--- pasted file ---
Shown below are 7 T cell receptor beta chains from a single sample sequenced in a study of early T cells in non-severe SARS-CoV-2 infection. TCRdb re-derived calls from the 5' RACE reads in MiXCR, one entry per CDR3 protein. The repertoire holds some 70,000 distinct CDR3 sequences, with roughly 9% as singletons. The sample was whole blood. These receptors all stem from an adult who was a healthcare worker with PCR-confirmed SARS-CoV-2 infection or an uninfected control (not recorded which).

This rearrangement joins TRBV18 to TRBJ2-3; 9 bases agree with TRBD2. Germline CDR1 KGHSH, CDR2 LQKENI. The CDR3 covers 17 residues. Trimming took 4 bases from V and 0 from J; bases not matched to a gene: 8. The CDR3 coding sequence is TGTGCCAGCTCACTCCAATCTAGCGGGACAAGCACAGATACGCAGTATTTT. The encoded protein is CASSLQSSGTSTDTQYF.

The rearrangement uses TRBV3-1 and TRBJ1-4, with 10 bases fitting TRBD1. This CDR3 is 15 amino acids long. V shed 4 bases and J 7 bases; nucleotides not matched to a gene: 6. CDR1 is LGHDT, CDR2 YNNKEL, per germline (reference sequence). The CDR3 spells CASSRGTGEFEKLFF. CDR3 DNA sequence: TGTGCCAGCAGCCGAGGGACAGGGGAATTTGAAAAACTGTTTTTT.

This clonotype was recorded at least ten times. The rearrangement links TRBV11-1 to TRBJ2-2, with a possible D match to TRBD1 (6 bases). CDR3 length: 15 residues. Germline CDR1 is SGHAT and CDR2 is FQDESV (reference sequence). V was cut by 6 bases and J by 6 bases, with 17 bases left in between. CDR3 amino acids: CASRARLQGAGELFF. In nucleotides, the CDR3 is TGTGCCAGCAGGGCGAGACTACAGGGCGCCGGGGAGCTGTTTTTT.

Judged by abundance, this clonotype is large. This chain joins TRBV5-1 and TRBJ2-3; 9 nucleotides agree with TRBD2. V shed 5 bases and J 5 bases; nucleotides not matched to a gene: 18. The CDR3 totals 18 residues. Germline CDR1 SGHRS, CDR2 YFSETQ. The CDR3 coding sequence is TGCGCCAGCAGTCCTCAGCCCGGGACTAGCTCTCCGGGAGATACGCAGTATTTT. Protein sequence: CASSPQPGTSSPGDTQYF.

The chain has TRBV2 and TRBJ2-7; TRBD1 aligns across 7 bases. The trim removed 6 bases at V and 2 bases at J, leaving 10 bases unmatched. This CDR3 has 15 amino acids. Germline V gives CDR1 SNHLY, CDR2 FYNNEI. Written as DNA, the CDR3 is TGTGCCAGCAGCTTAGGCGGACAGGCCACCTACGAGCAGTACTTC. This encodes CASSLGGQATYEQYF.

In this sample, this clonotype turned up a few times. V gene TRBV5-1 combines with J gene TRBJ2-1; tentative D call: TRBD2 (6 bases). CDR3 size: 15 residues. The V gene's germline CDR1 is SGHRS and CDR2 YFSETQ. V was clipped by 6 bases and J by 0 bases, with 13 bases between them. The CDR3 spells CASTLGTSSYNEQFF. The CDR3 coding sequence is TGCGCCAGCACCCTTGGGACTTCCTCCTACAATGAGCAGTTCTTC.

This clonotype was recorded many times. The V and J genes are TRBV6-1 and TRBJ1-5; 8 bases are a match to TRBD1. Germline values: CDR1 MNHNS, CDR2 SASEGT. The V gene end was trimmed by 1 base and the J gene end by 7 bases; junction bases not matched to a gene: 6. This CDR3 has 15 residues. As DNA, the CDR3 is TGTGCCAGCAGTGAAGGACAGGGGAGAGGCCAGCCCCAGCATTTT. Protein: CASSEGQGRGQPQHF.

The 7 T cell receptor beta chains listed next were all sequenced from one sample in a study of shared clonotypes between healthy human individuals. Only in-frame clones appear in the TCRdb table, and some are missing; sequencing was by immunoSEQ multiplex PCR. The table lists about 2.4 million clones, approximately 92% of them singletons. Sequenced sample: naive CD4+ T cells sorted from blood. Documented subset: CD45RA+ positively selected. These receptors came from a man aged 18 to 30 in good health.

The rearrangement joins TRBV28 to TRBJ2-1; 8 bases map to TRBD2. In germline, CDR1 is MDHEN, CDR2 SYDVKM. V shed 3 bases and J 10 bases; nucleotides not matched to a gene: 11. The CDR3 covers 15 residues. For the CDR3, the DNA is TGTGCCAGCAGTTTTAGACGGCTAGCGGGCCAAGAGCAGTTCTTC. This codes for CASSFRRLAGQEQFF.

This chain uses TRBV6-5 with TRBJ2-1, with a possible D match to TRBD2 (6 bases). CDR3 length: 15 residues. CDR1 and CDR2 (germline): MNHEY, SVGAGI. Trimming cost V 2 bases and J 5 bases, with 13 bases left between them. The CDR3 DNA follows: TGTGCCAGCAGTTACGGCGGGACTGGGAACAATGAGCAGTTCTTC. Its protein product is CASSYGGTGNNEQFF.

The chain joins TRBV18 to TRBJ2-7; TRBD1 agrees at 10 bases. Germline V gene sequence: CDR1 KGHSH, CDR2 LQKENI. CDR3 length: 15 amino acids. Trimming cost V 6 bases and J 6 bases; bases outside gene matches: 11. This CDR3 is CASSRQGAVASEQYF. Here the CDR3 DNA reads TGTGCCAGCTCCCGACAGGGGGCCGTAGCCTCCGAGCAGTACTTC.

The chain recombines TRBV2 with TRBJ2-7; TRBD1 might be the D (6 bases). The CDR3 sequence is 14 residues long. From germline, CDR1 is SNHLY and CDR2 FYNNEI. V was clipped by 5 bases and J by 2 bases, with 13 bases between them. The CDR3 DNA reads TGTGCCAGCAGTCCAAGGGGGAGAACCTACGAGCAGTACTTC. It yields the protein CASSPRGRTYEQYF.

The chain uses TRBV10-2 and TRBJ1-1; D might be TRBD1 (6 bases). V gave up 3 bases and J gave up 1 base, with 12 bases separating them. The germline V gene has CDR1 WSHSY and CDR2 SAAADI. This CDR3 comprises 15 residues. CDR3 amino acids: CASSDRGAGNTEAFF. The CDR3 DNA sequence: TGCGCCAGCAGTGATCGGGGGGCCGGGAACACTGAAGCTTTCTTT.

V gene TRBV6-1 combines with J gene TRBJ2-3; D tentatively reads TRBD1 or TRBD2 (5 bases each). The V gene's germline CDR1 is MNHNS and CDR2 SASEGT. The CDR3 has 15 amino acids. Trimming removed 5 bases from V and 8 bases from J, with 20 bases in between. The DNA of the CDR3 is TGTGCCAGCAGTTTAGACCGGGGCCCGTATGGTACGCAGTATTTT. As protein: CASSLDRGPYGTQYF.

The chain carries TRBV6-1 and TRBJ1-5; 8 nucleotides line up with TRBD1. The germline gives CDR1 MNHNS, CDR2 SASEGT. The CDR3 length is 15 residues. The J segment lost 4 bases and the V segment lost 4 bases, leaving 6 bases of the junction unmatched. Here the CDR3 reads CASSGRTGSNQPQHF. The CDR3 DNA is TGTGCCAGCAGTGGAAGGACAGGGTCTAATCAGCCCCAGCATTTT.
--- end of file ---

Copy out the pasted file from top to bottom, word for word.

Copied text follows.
Shown below are 7 T cell receptor beta chains from a single sample sequenced in a study of early T cells in non-severe SARS-CoV-2 infection. TCRdb re-derived calls from the 5' RACE reads in MiXCR, one entry per CDR3 protein. The repertoire holds some 70,000 distinct CDR3 sequences, with roughly 9% as singletons. The sample was whole blood. These receptors all stem from an adult who was a healthcare worker with PCR-confirmed SARS-CoV-2 infection or an uninfected control (not recorded which).

This rearrangement joins TRBV18 to TRBJ2-3; 9 bases agree with TRBD2. Germline CDR1 KGHSH, CDR2 LQKENI. The CDR3 covers 17 residues. Trimming took 4 bases from V and 0 from J; bases not matched to a gene: 8. The CDR3 coding sequence is TGTGCCAGCTCACTCCAATCTAGCGGGACAAGCACAGATACGCAGTATTTT. The encoded protein is CASSLQSSGTSTDTQYF.

The rearrangement uses TRBV3-1 and TRBJ1-4, with 10 bases fitting TRBD1. This CDR3 is 15 amino acids long. V shed 4 bases and J 7 bases; nucleotides not matched to a gene: 6. CDR1 is LGHDT, CDR2 YNNKEL, per germline (reference sequence). The CDR3 spells CASSRGTGEFEKLFF. CDR3 DNA sequence: TGTGCCAGCAGCCGAGGGACAGGGGAATTTGAAAAACTGTTTTTT.

This clonotype was recorded at least ten times. The rearrangement links TRBV11-1 to TRBJ2-2, with a possible D match to TRBD1 (6 bases). CDR3 length: 15 residues. Germline CDR1 is SGHAT and CDR2 is FQDESV (reference sequence). V was cut by 6 bases and J by 6 bases, with 17 bases left in between. CDR3 amino acids: CASRARLQGAGELFF. In nucleotides, the CDR3 is TGTGCCAGCAGGGCGAGACTACAGGGCGCCGGGGAGCTGTTTTTT.

Judged by abundance, this clonotype is large. This chain joins TRBV5-1 and TRBJ2-3; 9 nucleotides agree with TRBD2. V shed 5 bases and J 5 bases; nucleotides not matched to a gene: 18. The CDR3 totals 18 residues. Germline CDR1 SGHRS, CDR2 YFSETQ. The CDR3 coding sequence is TGCGCCAGCAGTCCTCAGCCCGGGACTAGCTCTCCGGGAGATACGCAGTATTTT. Protein sequence: CASSPQPGTSSPGDTQYF.

The chain has TRBV2 and TRBJ2-7; TRBD1 aligns across 7 bases. The trim removed 6 bases at V and 2 bases at J, leaving 10 bases unmatched. This CDR3 has 15 amino acids. Germline V gives CDR1 SNHLY, CDR2 FYNNEI. Written as DNA, the CDR3 is TGTGCCAGCAGCTTAGGCGGACAGGCCACCTACGAGCAGTACTTC. This encodes CASSLGGQATYEQYF.

In this sample, this clonotype turned up a few times. V gene TRBV5-1 combines with J gene TRBJ2-1; tentative D call: TRBD2 (6 bases). CDR3 size: 15 residues. The V gene's germline CDR1 is SGHRS and CDR2 YFSETQ. V was clipped by 6 bases and J by 0 bases, with 13 bases between them. The CDR3 spells CASTLGTSSYNEQFF. The CDR3 coding sequence is TGCGCCAGCACCCTTGGGACTTCCTCCTACAATGAGCAGTTCTTC.

This clonotype was recorded many times. The V and J genes are TRBV6-1 and TRBJ1-5; 8 bases are a match to TRBD1. Germline values: CDR1 MNHNS, CDR2 SASEGT. The V gene end was trimmed by 1 base and the J gene end by 7 bases; junction bases not matched to a gene: 6. This CDR3 has 15 residues. As DNA, the CDR3 is TGTGCCAGCAGTGAAGGACAGGGGAGAGGCCAGCCCCAGCATTTT. Protein: CASSEGQGRGQPQHF.

The 7 T cell receptor beta chains listed next were all sequenced from one sample in a study of shared clonotypes between healthy human individuals. Only in-frame clones appear in the TCRdb table, and some are missing; sequencing was by immunoSEQ multiplex PCR. The table lists about 2.4 million clones, approximately 92% of them singletons. Sequenced sample: naive CD4+ T cells sorted from blood. Documented subset: CD45RA+ positively selected. These receptors came from a man aged 18 to 30 in good health.

The rearrangement joins TRBV28 to TRBJ2-1; 8 bases map to TRBD2. In germline, CDR1 is MDHEN, CDR2 SYDVKM. V shed 3 bases and J 10 bases; nucleotides not matched to a gene: 11. The CDR3 covers 15 residues. For the CDR3, the DNA is TGTGCCAGCAGTTTTAGACGGCTAGCGGGCCAAGAGCAGTTCTTC. This codes for CASSFRRLAGQEQFF.

This chain uses TRBV6-5 with TRBJ2-1, with a possible D match to TRBD2 (6 bases). CDR3 length: 15 residues. CDR1 and CDR2 (germline): MNHEY, SVGAGI. Trimming cost V 2 bases and J 5 bases, with 13 bases left between them. The CDR3 DNA follows: TGTGCCAGCAGTTACGGCGGGACTGGGAACAATGAGCAGTTCTTC. Its protein product is CASSYGGTGNNEQFF.

The chain joins TRBV18 to TRBJ2-7; TRBD1 agrees at 10 bases. Germline V gene sequence: CDR1 KGHSH, CDR2 LQKENI. CDR3 length: 15 amino acids. Trimming cost V 6 bases and J 6 bases; bases outside gene matches: 11. This CDR3 is CASSRQGAVASEQYF. Here the CDR3 DNA reads TGTGCCAGCTCCCGACAGGGGGCCGTAGCCTCCGAGCAGTACTTC.

The chain recombines TRBV2 with TRBJ2-7; TRBD1 might be the D (6 bases). The CDR3 sequence is 14 residues long. From germline, CDR1 is SNHLY and CDR2 FYNNEI. V was clipped by 5 bases and J by 2 bases, with 13 bases between them. The CDR3 DNA reads TGTGCCAGCAGTCCAAGGGGGAGAACCTACGAGCAGTACTTC. It yields the protein CASSPRGRTYEQYF.

The chain uses TRBV10-2 and TRBJ1-1; D might be TRBD1 (6 bases). V gave up 3 bases and J gave up 1 base, with 12 bases separating them. The germline V gene has CDR1 WSHSY and CDR2 SAAADI. This CDR3 comprises 15 residues. CDR3 amino acids: CASSDRGAGNTEAFF. The CDR3 DNA sequence: TGCGCCAGCAGTGATCGGGGGGCCGGGAACACTGAAGCTTTCTTT.

V gene TRBV6-1 combines with J gene TRBJ2-3; D tentatively reads TRBD1 or TRBD2 (5 bases each). The V gene's germline CDR1 is MNHNS and CDR2 SASEGT. The CDR3 has 15 amino acids. Trimming removed 5 bases from V and 8 bases from J, with 20 bases in between. The DNA of the CDR3 is TGTGCCAGCAGTTTAGACCGGGGCCCGTATGGTACGCAGTATTTT. As protein: CASSLDRGPYGTQYF.

The chain carries TRBV6-1 and TRBJ1-5; 8 nucleotides line up with TRBD1. The germline gives CDR1 MNHNS, CDR2 SASEGT. The CDR3 length is 15 residues. The J segment lost 4 bases and the V segment lost 4 bases, leaving 6 bases of the junction unmatched. Here the CDR3 reads CASSGRTGSNQPQHF. The CDR3 DNA is TGTGCCAGCAGTGGAAGGACAGGGTCTAATCAGCCCCAGCATTTT.